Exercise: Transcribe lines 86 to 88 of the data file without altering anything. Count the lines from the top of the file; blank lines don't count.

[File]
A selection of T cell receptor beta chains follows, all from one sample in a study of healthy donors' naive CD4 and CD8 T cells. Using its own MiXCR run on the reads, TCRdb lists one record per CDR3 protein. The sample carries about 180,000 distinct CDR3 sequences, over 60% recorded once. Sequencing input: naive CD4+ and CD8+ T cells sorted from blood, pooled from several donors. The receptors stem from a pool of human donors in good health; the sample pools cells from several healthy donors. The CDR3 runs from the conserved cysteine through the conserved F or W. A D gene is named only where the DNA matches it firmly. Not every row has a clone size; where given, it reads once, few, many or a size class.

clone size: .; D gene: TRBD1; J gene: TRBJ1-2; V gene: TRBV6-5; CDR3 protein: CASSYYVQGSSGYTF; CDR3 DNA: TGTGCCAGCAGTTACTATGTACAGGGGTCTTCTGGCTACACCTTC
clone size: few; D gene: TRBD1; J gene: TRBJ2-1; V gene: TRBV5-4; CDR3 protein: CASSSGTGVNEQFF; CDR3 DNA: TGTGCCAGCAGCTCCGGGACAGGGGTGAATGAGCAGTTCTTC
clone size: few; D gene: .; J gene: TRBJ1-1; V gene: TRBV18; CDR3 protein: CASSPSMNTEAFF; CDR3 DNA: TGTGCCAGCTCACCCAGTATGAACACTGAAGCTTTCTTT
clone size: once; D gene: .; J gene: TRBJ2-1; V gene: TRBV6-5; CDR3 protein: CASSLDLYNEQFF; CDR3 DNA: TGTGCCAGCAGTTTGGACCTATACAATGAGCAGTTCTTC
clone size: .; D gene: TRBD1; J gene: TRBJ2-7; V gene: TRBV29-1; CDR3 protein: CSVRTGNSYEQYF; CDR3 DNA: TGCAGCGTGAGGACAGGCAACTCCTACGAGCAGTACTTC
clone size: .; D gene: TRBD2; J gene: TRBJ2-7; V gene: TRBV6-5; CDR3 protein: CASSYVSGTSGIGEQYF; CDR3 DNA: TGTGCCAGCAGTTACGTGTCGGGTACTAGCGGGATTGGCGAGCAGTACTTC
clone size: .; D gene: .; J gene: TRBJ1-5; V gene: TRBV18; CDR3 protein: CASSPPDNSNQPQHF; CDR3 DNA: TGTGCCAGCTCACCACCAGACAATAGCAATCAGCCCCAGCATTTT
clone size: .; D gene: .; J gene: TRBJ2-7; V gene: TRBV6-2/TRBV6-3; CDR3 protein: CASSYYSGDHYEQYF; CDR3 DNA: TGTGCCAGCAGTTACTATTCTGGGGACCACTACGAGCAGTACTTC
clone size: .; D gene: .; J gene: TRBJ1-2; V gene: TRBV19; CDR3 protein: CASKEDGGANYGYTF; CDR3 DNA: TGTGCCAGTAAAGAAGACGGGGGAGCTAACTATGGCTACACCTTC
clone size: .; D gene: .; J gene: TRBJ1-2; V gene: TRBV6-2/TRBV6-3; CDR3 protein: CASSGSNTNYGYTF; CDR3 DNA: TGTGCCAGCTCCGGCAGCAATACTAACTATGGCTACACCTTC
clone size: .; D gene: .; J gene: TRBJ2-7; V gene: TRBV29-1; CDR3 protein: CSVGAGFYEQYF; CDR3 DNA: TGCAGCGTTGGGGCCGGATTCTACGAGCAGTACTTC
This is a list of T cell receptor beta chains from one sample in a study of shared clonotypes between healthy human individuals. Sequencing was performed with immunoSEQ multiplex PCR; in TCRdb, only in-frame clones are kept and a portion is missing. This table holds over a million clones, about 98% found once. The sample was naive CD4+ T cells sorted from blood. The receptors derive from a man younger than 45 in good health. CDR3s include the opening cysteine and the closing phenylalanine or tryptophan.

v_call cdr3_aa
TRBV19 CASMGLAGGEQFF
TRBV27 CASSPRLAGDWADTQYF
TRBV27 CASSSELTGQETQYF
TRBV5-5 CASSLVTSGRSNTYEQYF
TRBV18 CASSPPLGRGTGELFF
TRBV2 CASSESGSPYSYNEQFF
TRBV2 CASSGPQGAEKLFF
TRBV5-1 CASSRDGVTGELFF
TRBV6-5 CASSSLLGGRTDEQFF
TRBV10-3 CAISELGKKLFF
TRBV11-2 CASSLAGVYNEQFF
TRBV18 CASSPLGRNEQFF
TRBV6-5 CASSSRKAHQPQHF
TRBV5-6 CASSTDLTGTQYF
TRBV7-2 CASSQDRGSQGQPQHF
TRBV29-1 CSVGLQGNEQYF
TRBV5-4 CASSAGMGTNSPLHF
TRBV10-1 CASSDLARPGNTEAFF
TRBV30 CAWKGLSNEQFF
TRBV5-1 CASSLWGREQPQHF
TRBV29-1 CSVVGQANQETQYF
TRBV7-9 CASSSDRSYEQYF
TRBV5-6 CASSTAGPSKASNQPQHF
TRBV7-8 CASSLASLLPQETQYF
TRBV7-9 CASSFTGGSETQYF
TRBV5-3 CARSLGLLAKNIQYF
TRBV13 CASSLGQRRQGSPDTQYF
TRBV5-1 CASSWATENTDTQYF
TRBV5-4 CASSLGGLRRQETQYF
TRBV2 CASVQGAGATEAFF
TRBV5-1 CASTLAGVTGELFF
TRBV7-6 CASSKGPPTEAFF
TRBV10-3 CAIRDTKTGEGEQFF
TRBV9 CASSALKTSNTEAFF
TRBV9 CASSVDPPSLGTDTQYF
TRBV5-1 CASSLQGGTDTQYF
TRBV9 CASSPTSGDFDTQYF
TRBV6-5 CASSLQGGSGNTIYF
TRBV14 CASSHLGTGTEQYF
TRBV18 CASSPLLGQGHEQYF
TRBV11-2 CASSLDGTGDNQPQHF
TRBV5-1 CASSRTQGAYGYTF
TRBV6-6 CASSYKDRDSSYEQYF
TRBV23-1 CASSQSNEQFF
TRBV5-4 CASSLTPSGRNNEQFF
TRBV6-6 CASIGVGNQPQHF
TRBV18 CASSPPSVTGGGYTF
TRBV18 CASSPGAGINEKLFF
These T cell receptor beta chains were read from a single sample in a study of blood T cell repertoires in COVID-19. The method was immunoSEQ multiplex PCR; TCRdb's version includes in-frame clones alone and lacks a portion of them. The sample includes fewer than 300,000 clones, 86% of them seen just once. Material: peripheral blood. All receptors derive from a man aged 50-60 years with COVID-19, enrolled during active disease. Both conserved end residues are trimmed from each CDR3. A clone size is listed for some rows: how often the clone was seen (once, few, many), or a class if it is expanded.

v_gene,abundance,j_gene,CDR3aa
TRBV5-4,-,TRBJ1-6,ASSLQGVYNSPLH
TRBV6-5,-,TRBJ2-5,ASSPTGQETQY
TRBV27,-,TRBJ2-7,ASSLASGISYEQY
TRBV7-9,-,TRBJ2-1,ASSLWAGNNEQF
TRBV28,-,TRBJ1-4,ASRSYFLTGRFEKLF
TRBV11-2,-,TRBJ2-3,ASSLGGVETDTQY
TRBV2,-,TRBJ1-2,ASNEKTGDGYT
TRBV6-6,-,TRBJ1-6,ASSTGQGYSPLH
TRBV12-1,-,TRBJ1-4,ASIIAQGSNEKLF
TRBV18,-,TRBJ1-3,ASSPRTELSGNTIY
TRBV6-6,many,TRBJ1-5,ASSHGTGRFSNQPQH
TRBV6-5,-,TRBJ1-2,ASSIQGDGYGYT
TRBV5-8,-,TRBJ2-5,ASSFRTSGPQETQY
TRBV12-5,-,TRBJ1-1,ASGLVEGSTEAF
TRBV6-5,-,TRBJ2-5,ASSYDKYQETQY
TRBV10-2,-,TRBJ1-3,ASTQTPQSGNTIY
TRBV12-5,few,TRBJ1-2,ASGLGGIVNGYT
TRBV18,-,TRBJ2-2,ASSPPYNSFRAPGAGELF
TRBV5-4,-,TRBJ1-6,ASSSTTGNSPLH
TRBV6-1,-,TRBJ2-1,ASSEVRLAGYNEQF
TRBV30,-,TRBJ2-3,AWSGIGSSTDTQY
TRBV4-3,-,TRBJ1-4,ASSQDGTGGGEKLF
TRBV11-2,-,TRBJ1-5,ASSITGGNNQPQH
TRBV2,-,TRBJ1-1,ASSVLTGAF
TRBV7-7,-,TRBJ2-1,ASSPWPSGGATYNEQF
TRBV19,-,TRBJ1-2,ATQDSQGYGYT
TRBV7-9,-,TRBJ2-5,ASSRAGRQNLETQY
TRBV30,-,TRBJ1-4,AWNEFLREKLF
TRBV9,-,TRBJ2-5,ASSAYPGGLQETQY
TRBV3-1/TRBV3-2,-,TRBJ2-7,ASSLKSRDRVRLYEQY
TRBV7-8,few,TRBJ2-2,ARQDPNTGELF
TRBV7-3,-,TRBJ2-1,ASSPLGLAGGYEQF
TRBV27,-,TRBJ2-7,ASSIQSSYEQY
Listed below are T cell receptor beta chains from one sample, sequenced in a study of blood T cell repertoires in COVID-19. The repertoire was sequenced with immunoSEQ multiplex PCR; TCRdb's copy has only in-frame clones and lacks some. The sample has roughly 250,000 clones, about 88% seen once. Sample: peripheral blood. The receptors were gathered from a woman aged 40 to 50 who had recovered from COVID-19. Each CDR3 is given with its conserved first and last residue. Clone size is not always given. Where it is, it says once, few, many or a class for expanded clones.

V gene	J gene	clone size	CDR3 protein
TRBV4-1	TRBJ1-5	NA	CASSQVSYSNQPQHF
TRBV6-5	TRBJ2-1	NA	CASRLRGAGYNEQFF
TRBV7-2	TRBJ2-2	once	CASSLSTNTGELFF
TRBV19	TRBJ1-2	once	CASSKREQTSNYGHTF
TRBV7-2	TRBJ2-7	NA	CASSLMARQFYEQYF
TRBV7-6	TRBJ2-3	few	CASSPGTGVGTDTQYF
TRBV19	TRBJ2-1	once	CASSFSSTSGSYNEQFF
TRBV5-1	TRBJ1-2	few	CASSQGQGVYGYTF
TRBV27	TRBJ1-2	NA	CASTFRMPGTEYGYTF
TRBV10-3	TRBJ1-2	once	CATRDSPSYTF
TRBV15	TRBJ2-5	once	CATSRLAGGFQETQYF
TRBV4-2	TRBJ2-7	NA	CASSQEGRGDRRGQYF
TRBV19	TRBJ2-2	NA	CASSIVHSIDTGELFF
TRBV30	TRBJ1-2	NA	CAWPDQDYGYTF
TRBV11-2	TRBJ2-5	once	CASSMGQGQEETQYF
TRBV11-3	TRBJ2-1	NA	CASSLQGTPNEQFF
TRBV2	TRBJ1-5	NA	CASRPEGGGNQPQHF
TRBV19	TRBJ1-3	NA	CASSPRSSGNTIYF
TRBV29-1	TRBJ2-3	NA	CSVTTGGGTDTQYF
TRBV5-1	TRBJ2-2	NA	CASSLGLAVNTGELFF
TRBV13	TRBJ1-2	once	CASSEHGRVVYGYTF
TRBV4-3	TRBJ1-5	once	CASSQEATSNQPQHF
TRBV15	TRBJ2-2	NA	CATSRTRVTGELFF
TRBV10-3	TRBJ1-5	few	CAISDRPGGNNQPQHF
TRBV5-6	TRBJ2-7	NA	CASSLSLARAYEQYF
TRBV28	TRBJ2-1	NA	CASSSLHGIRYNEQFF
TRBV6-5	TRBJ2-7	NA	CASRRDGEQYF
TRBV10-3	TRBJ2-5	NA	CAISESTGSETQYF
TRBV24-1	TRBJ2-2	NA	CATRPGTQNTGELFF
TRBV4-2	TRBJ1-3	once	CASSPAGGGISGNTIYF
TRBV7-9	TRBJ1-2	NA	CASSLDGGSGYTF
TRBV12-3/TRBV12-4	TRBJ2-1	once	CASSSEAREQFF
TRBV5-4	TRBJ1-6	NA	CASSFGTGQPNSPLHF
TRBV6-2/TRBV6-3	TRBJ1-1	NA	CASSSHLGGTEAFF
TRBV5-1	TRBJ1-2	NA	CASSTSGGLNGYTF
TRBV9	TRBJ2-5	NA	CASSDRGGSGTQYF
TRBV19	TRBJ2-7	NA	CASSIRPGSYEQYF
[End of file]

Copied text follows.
TRBV4-3,-,TRBJ1-4,ASSQDGTGGGEKLF
TRBV11-2,-,TRBJ1-5,ASSITGGNNQPQH
TRBV2,-,TRBJ1-1,ASSVLTGAF